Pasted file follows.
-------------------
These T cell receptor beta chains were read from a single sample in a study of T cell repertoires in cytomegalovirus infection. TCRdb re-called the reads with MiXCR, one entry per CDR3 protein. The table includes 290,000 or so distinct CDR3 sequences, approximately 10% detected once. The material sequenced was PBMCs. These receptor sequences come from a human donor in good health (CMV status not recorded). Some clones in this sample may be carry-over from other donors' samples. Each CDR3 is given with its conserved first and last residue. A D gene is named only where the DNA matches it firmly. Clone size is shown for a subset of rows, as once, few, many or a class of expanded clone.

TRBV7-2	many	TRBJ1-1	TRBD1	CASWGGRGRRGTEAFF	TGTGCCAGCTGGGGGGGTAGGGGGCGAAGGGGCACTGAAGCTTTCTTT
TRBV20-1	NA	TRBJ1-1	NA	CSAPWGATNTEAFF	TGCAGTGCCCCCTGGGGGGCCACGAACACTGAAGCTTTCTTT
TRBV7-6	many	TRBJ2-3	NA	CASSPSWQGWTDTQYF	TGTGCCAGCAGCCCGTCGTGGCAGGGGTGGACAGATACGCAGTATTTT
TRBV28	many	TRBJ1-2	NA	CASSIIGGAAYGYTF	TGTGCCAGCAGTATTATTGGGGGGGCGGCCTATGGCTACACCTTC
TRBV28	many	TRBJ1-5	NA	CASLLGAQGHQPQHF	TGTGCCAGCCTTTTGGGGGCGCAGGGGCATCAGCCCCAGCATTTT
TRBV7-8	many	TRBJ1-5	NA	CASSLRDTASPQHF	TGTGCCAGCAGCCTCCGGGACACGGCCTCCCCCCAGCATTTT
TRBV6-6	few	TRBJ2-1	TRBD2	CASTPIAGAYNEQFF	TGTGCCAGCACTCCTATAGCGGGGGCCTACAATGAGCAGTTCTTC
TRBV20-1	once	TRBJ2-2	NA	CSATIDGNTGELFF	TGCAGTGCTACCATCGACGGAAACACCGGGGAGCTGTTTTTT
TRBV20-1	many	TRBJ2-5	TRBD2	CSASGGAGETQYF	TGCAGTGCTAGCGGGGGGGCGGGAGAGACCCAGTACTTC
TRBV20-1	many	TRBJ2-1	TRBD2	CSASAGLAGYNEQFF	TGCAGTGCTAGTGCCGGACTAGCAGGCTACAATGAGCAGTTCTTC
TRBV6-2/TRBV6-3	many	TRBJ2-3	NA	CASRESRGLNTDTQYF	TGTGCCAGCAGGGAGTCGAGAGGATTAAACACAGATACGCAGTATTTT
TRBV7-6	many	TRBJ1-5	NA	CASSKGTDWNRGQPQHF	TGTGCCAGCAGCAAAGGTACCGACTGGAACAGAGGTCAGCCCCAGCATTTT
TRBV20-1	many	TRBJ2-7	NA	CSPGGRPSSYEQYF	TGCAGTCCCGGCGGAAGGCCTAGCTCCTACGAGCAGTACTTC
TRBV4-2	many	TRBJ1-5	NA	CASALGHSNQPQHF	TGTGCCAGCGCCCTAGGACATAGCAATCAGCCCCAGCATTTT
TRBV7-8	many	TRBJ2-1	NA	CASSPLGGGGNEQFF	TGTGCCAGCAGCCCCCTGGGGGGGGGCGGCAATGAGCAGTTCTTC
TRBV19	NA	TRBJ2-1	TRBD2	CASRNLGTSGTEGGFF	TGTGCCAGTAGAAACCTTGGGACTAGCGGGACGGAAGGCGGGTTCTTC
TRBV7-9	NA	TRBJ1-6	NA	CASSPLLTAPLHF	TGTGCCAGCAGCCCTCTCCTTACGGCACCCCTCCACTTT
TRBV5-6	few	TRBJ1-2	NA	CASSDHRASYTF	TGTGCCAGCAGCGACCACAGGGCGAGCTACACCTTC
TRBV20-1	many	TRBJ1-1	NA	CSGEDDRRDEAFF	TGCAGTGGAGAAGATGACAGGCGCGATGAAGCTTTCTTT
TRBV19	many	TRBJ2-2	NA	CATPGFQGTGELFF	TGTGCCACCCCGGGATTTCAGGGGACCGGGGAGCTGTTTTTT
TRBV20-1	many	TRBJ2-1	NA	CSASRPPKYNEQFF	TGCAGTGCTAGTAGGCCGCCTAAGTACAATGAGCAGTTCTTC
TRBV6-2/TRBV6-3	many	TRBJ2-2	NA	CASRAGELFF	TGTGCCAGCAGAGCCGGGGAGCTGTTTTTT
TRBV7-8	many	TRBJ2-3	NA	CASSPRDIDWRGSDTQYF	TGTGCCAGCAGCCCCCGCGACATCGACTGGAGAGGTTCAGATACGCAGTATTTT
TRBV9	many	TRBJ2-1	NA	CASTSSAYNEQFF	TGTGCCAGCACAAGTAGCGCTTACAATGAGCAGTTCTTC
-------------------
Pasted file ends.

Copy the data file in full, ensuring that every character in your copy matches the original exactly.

These T cell receptor beta chains were read from a single sample in a study of T cell repertoires in cytomegalovirus infection. TCRdb re-called the reads with MiXCR, one entry per CDR3 protein. The table includes 290,000 or so distinct CDR3 sequences, approximately 10% detected once. The material sequenced was PBMCs. These receptor sequences come from a human donor in good health (CMV status not recorded). Some clones in this sample may be carry-over from other donors' samples. Each CDR3 is given with its conserved first and last residue. A D gene is named only where the DNA matches it firmly. Clone size is shown for a subset of rows, as once, few, many or a class of expanded clone.

TRBV7-2	many	TRBJ1-1	TRBD1	CASWGGRGRRGTEAFF	TGTGCCAGCTGGGGGGGTAGGGGGCGAAGGGGCACTGAAGCTTTCTTT
TRBV20-1	NA	TRBJ1-1	NA	CSAPWGATNTEAFF	TGCAGTGCCCCCTGGGGGGCCACGAACACTGAAGCTTTCTTT
TRBV7-6	many	TRBJ2-3	NA	CASSPSWQGWTDTQYF	TGTGCCAGCAGCCCGTCGTGGCAGGGGTGGACAGATACGCAGTATTTT
TRBV28	many	TRBJ1-2	NA	CASSIIGGAAYGYTF	TGTGCCAGCAGTATTATTGGGGGGGCGGCCTATGGCTACACCTTC
TRBV28	many	TRBJ1-5	NA	CASLLGAQGHQPQHF	TGTGCCAGCCTTTTGGGGGCGCAGGGGCATCAGCCCCAGCATTTT
TRBV7-8	many	TRBJ1-5	NA	CASSLRDTASPQHF	TGTGCCAGCAGCCTCCGGGACACGGCCTCCCCCCAGCATTTT
TRBV6-6	few	TRBJ2-1	TRBD2	CASTPIAGAYNEQFF	TGTGCCAGCACTCCTATAGCGGGGGCCTACAATGAGCAGTTCTTC
TRBV20-1	once	TRBJ2-2	NA	CSATIDGNTGELFF	TGCAGTGCTACCATCGACGGAAACACCGGGGAGCTGTTTTTT
TRBV20-1	many	TRBJ2-5	TRBD2	CSASGGAGETQYF	TGCAGTGCTAGCGGGGGGGCGGGAGAGACCCAGTACTTC
TRBV20-1	many	TRBJ2-1	TRBD2	CSASAGLAGYNEQFF	TGCAGTGCTAGTGCCGGACTAGCAGGCTACAATGAGCAGTTCTTC
TRBV6-2/TRBV6-3	many	TRBJ2-3	NA	CASRESRGLNTDTQYF	TGTGCCAGCAGGGAGTCGAGAGGATTAAACACAGATACGCAGTATTTT
TRBV7-6	many	TRBJ1-5	NA	CASSKGTDWNRGQPQHF	TGTGCCAGCAGCAAAGGTACCGACTGGAACAGAGGTCAGCCCCAGCATTTT
TRBV20-1	many	TRBJ2-7	NA	CSPGGRPSSYEQYF	TGCAGTCCCGGCGGAAGGCCTAGCTCCTACGAGCAGTACTTC
TRBV4-2	many	TRBJ1-5	NA	CASALGHSNQPQHF	TGTGCCAGCGCCCTAGGACATAGCAATCAGCCCCAGCATTTT
TRBV7-8	many	TRBJ2-1	NA	CASSPLGGGGNEQFF	TGTGCCAGCAGCCCCCTGGGGGGGGGCGGCAATGAGCAGTTCTTC
TRBV19	NA	TRBJ2-1	TRBD2	CASRNLGTSGTEGGFF	TGTGCCAGTAGAAACCTTGGGACTAGCGGGACGGAAGGCGGGTTCTTC
TRBV7-9	NA	TRBJ1-6	NA	CASSPLLTAPLHF	TGTGCCAGCAGCCCTCTCCTTACGGCACCCCTCCACTTT
TRBV5-6	few	TRBJ1-2	NA	CASSDHRASYTF	TGTGCCAGCAGCGACCACAGGGCGAGCTACACCTTC
TRBV20-1	many	TRBJ1-1	NA	CSGEDDRRDEAFF	TGCAGTGGAGAAGATGACAGGCGCGATGAAGCTTTCTTT
TRBV19	many	TRBJ2-2	NA	CATPGFQGTGELFF	TGTGCCACCCCGGGATTTCAGGGGACCGGGGAGCTGTTTTTT
TRBV20-1	many	TRBJ2-1	NA	CSASRPPKYNEQFF	TGCAGTGCTAGTAGGCCGCCTAAGTACAATGAGCAGTTCTTC
TRBV6-2/TRBV6-3	many	TRBJ2-2	NA	CASRAGELFF	TGTGCCAGCAGAGCCGGGGAGCTGTTTTTT
TRBV7-8	many	TRBJ2-3	NA	CASSPRDIDWRGSDTQYF	TGTGCCAGCAGCCCCCGCGACATCGACTGGAGAGGTTCAGATACGCAGTATTTT
TRBV9	many	TRBJ2-1	NA	CASTSSAYNEQFF	TGTGCCAGCACAAGTAGCGCTTACAATGAGCAGTTCTTC